AJ: Many Europeans are confused by the fact that on the one hand Netanyahu talks about the risk of a bi-national state while, on the other, his government continues to oversee settlement construction, including in some of the most sensitive areas. One day he is for two states, the next there will be no Palestinian state on his watch. How do you explain these reversals? Is there a strategy we can’t see, or is this a case of him incoherently playing to one constituency one day, another the next, responding to pressures without a clear policy?
NL: I’m not sure. No doubt Fathom’s readers and listeners all watched the last Israeli election in 2015 and saw how Netanyahu shifted to the right. There was ‘Not on my watch’ about the two-state solution and there was his comment about Israel’s Arab citizens going to the polls on election day ‘in droves’. Both were condemned internationally. He had to row back from both statements later. And Netanyahu’s career has been like this: when he became Prime Minister he talked about never dividing Jerusalem to the Likud Central Committee, but in the records of his discussions to the international community (and the Americans) they indicate a different position. And this leads to your point of whether he has any credibility when he speaks – do people think he’s just a ‘say-anything-to-get-elected’ politician, or is he really a hard-line ideologue who isn’t prepared to do anything. He is either one or the other, but which ever one he is, it’s damaging.
AJ: Are Netanyahu’s two fundamental demands – recognition of the Jewish state and demilitarisation – actually unreasonable? If the Palestinians accepted both tomorrow, would the road to a deal not have opened? Isn’t he right to hold the line on those two demands?
NL: This book is not a book that sets out to blame everything on Netanyahu. The leadership of the Palestinians has been exceptionally poor. There were key moments when things could have gone better, which are most certainly not the fault of Netanyahu. But the focus of the book is on him, not on the Palestinian leadership and its inflexibility on dealing with the issues of demilitarisation and the recognition of a Jewish state.
AJ: Returning to Netanyahu’s comment of Arab Israelis on the last day of the 2015 elections, I interviewed Aluf Benn, the editor of Haaretz a few years ago and he told me he’d taken the time to check how many Arab towns and villages Netanyahu had visited – it was a small number. And then there was Netanyahu’s reaction to a shooting in Tel Aviv, after which he appeared to lecture all Arabs to ‘get with the programme’. Yet, on the other hand, there’s also been the five year Arab development plan which is radically egalitarian, if fully implemented. How do you read the relationship between Netanyahu and the minority?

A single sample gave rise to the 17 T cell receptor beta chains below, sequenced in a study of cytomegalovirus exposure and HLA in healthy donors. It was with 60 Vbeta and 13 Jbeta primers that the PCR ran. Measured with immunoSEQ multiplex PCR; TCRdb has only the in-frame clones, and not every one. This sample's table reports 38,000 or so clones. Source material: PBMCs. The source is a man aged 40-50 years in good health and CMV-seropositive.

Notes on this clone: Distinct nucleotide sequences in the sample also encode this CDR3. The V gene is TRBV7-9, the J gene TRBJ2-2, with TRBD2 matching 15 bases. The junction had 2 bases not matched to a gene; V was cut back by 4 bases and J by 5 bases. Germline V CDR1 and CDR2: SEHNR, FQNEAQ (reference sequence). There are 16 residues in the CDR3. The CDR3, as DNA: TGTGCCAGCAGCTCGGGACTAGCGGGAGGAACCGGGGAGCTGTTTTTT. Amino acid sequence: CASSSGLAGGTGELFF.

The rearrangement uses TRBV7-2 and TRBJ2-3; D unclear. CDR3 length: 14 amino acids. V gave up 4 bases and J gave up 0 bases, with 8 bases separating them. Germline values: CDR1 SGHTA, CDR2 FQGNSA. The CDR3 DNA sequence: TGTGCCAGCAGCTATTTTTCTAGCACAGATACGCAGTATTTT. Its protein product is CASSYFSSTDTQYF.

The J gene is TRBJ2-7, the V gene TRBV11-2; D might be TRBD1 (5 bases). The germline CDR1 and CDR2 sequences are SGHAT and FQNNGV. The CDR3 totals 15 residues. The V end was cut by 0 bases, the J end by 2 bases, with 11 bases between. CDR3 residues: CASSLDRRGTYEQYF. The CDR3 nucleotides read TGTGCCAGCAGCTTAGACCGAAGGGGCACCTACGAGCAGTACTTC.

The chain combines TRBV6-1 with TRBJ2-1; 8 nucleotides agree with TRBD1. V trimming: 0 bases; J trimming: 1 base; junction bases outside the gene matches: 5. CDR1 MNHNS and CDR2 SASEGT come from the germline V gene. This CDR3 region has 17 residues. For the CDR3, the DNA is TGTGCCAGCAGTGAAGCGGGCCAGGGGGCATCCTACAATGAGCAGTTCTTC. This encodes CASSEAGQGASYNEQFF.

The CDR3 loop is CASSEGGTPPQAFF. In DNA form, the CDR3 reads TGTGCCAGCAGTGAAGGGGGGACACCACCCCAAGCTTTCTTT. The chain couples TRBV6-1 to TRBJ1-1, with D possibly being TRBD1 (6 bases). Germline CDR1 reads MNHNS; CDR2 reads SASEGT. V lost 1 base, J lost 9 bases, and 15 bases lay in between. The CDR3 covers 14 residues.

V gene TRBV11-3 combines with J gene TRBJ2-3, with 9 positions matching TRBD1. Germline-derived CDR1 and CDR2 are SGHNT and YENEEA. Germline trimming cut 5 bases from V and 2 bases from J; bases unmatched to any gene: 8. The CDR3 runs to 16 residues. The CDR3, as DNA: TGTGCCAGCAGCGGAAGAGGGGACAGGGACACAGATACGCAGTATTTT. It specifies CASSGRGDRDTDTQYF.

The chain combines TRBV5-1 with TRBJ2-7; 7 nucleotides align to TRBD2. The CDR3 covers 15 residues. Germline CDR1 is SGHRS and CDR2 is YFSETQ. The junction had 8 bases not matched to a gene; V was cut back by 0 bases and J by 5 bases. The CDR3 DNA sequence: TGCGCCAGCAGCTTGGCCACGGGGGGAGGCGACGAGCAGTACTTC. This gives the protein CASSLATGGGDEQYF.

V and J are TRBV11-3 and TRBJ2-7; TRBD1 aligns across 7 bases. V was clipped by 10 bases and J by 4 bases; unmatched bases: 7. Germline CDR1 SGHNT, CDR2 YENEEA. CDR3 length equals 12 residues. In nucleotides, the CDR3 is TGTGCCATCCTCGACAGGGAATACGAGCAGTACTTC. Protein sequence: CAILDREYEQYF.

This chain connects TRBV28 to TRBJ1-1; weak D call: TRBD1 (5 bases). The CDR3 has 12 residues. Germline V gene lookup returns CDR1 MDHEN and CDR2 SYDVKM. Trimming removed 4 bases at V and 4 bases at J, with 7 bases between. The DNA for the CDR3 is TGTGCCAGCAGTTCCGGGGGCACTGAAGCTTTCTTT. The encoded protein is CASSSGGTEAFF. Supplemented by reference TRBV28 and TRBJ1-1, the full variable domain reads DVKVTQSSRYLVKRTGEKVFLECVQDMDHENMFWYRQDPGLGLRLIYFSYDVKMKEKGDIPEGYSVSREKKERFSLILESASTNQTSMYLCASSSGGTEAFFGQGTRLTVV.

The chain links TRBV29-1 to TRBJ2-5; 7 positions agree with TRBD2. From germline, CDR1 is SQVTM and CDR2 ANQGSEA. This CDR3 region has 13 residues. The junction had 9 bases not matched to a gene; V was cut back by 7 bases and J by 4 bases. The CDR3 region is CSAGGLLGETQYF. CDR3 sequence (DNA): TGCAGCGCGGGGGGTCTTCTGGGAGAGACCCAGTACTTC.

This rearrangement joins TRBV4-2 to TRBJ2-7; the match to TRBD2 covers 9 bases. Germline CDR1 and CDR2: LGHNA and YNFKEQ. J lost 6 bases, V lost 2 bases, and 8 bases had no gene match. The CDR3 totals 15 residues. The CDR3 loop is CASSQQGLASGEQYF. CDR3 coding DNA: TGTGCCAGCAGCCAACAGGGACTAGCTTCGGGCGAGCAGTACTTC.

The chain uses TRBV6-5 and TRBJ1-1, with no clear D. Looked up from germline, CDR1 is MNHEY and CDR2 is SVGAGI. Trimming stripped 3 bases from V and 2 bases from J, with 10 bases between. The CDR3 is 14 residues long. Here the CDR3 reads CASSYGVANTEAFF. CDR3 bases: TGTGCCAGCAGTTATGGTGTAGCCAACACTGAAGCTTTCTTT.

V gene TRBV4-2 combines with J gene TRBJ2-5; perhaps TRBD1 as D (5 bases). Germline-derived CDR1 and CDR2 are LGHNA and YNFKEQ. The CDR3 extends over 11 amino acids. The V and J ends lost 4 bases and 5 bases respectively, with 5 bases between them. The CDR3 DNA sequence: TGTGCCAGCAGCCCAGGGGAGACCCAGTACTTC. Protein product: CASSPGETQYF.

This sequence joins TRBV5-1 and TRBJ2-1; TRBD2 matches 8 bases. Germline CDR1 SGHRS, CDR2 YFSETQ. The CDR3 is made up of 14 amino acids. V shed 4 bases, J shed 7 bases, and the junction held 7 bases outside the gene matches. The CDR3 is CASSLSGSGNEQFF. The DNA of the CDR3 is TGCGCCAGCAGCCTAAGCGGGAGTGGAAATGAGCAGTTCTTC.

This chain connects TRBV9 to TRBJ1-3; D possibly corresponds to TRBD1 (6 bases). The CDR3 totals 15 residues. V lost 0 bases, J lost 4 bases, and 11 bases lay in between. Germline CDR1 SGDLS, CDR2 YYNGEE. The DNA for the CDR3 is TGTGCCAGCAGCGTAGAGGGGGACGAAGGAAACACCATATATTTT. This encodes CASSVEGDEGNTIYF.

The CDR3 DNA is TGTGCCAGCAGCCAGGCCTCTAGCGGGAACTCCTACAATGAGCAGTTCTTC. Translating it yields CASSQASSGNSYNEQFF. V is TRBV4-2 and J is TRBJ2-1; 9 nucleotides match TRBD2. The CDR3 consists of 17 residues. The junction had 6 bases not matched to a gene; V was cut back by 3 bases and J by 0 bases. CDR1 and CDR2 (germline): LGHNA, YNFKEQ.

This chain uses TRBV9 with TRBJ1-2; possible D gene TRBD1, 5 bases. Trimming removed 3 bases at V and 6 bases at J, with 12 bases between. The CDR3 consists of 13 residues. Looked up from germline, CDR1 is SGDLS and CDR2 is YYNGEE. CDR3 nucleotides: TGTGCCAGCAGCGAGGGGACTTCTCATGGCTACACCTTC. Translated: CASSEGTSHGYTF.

NL: In terms of dealing with the minority in Israel, I think he’s distant and aloof, but in the economic sphere, it’s different. He views Arabs as a lower-income group and tries to improve their status – this stems from his belief that if you try to improve the living standards for people, cooperation will improve. And there is a close relationship between improving living standards and implementing peace agreements. Netanyahu believes that if you can improve their living conditions and their prospects for work, then you have a better chance of co-habitation. That said, he is very aloof. Mind you, lots of Israeli left-wing politicians spend enormous amounts of time visiting Arab towns, and I am not sure how much good comes of it.
AJ: Israeli politics is all about coalition-building. In the current coalition we have Naftali Bennett, Avigdor Lieberman, and some hard line politicians within the Likud. This is causing some people to wonder: is Netanyahu now a captive to the kinds of narrow coalitions that he can build? Will this shape what ‘Netanyahuism’ will be in the future? Or does he have the ability to put a different, broader kind of coalition together?
NL: Netanyahu thought his single biggest failing during his first term in office was his coalition management. He vowed to be better next time in dealing with that he termed ‘the egos’. Today he finds himself in a situation whereby Lieberman and Bennett appear to be the key figures in his coalition. I’m divided as to whether he will reach out to Opposition leader Isaac Herzog. I know there’s been lots of a column inches written about actual negotiations taking place between the two. But of course the danger of staying with Lieberman and Bennett is that it’s going to shape his legacy in a certain direction.